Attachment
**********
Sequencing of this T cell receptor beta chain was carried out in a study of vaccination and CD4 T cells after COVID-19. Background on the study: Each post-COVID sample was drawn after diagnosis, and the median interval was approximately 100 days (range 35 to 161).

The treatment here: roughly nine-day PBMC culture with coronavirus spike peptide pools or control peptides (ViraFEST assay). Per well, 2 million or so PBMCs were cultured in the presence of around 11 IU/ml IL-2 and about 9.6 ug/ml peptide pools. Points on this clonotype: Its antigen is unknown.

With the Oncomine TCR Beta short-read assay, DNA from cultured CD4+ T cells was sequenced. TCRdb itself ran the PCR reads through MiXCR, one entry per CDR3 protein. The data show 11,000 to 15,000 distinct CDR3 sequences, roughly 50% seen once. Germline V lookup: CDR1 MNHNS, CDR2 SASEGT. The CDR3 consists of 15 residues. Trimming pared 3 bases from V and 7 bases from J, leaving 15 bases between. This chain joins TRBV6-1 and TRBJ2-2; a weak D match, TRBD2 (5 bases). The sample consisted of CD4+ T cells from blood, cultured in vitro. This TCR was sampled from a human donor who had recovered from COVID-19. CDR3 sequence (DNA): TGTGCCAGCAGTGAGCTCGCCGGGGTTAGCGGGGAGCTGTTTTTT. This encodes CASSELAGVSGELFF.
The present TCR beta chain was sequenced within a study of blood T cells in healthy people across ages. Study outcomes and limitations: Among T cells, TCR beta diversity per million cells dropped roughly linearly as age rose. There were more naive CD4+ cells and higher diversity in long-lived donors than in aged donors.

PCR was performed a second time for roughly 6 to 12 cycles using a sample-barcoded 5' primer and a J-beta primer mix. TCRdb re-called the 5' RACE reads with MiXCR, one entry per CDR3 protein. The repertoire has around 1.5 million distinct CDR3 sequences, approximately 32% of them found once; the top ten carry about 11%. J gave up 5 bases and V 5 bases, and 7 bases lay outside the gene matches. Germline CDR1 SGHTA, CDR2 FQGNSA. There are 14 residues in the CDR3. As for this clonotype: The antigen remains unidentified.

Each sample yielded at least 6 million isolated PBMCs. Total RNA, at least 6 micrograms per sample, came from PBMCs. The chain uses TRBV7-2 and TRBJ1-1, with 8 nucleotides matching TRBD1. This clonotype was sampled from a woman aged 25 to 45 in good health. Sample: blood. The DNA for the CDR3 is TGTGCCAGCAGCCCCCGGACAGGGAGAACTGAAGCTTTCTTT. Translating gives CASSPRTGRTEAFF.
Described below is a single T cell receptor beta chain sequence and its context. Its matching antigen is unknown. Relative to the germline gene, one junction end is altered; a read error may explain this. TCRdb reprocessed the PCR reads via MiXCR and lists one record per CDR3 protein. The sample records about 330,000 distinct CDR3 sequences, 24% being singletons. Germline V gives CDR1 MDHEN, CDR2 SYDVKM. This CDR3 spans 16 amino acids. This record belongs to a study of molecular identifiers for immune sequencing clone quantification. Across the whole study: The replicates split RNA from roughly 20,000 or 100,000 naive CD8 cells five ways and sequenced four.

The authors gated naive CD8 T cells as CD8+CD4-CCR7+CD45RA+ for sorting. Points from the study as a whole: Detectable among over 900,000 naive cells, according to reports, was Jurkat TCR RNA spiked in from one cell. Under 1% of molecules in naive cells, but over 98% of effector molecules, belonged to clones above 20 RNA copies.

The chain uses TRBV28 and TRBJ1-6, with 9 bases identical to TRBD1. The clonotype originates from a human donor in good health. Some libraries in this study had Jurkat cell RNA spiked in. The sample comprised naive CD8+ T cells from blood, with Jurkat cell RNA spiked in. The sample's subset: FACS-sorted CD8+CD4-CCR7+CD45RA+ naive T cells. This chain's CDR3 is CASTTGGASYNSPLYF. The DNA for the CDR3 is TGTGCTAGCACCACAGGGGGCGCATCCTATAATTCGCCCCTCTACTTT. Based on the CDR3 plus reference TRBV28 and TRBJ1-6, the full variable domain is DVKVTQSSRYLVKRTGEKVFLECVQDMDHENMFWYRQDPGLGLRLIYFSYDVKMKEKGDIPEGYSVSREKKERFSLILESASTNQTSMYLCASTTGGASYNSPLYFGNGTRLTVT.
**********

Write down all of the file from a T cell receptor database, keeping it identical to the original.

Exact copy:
Sequencing of this T cell receptor beta chain was carried out in a study of vaccination and CD4 T cells after COVID-19. Background on the study: Each post-COVID sample was drawn after diagnosis, and the median interval was approximately 100 days (range 35 to 161).

The treatment here: roughly nine-day PBMC culture with coronavirus spike peptide pools or control peptides (ViraFEST assay). Per well, 2 million or so PBMCs were cultured in the presence of around 11 IU/ml IL-2 and about 9.6 ug/ml peptide pools. Points on this clonotype: Its antigen is unknown.

With the Oncomine TCR Beta short-read assay, DNA from cultured CD4+ T cells was sequenced. TCRdb itself ran the PCR reads through MiXCR, one entry per CDR3 protein. The data show 11,000 to 15,000 distinct CDR3 sequences, roughly 50% seen once. Germline V lookup: CDR1 MNHNS, CDR2 SASEGT. The CDR3 consists of 15 residues. Trimming pared 3 bases from V and 7 bases from J, leaving 15 bases between. This chain joins TRBV6-1 and TRBJ2-2; a weak D match, TRBD2 (5 bases). The sample consisted of CD4+ T cells from blood, cultured in vitro. This TCR was sampled from a human donor who had recovered from COVID-19. CDR3 sequence (DNA): TGTGCCAGCAGTGAGCTCGCCGGGGTTAGCGGGGAGCTGTTTTTT. This encodes CASSELAGVSGELFF.
The present TCR beta chain was sequenced within a study of blood T cells in healthy people across ages. Study outcomes and limitations: Among T cells, TCR beta diversity per million cells dropped roughly linearly as age rose. There were more naive CD4+ cells and higher diversity in long-lived donors than in aged donors.

PCR was performed a second time for roughly 6 to 12 cycles using a sample-barcoded 5' primer and a J-beta primer mix. TCRdb re-called the 5' RACE reads with MiXCR, one entry per CDR3 protein. The repertoire has around 1.5 million distinct CDR3 sequences, approximately 32% of them found once; the top ten carry about 11%. J gave up 5 bases and V 5 bases, and 7 bases lay outside the gene matches. Germline CDR1 SGHTA, CDR2 FQGNSA. There are 14 residues in the CDR3. As for this clonotype: The antigen remains unidentified.

Each sample yielded at least 6 million isolated PBMCs. Total RNA, at least 6 micrograms per sample, came from PBMCs. The chain uses TRBV7-2 and TRBJ1-1, with 8 nucleotides matching TRBD1. This clonotype was sampled from a woman aged 25 to 45 in good health. Sample: blood. The DNA for the CDR3 is TGTGCCAGCAGCCCCCGGACAGGGAGAACTGAAGCTTTCTTT. Translating gives CASSPRTGRTEAFF.
Described below is a single T cell receptor beta chain sequence and its context. Its matching antigen is unknown. Relative to the germline gene, one junction end is altered; a read error may explain this. TCRdb reprocessed the PCR reads via MiXCR and lists one record per CDR3 protein. The sample records about 330,000 distinct CDR3 sequences, 24% being singletons. Germline V gives CDR1 MDHEN, CDR2 SYDVKM. This CDR3 spans 16 amino acids. This record belongs to a study of molecular identifiers for immune sequencing clone quantification. Across the whole study: The replicates split RNA from roughly 20,000 or 100,000 naive CD8 cells five ways and sequenced four.

The authors gated naive CD8 T cells as CD8+CD4-CCR7+CD45RA+ for sorting. Points from the study as a whole: Detectable among over 900,000 naive cells, according to reports, was Jurkat TCR RNA spiked in from one cell. Under 1% of molecules in naive cells, but over 98% of effector molecules, belonged to clones above 20 RNA copies.

The chain uses TRBV28 and TRBJ1-6, with 9 bases identical to TRBD1. The clonotype originates from a human donor in good health. Some libraries in this study had Jurkat cell RNA spiked in. The sample comprised naive CD8+ T cells from blood, with Jurkat cell RNA spiked in. The sample's subset: FACS-sorted CD8+CD4-CCR7+CD45RA+ naive T cells. This chain's CDR3 is CASTTGGASYNSPLYF. The DNA for the CDR3 is TGTGCTAGCACCACAGGGGGCGCATCCTATAATTCGCCCCTCTACTTT. Based on the CDR3 plus reference TRBV28 and TRBJ1-6, the full variable domain is DVKVTQSSRYLVKRTGEKVFLECVQDMDHENMFWYRQDPGLGLRLIYFSYDVKMKEKGDIPEGYSVSREKKERFSLILESASTNQTSMYLCASTTGGASYNSPLYFGNGTRLTVT.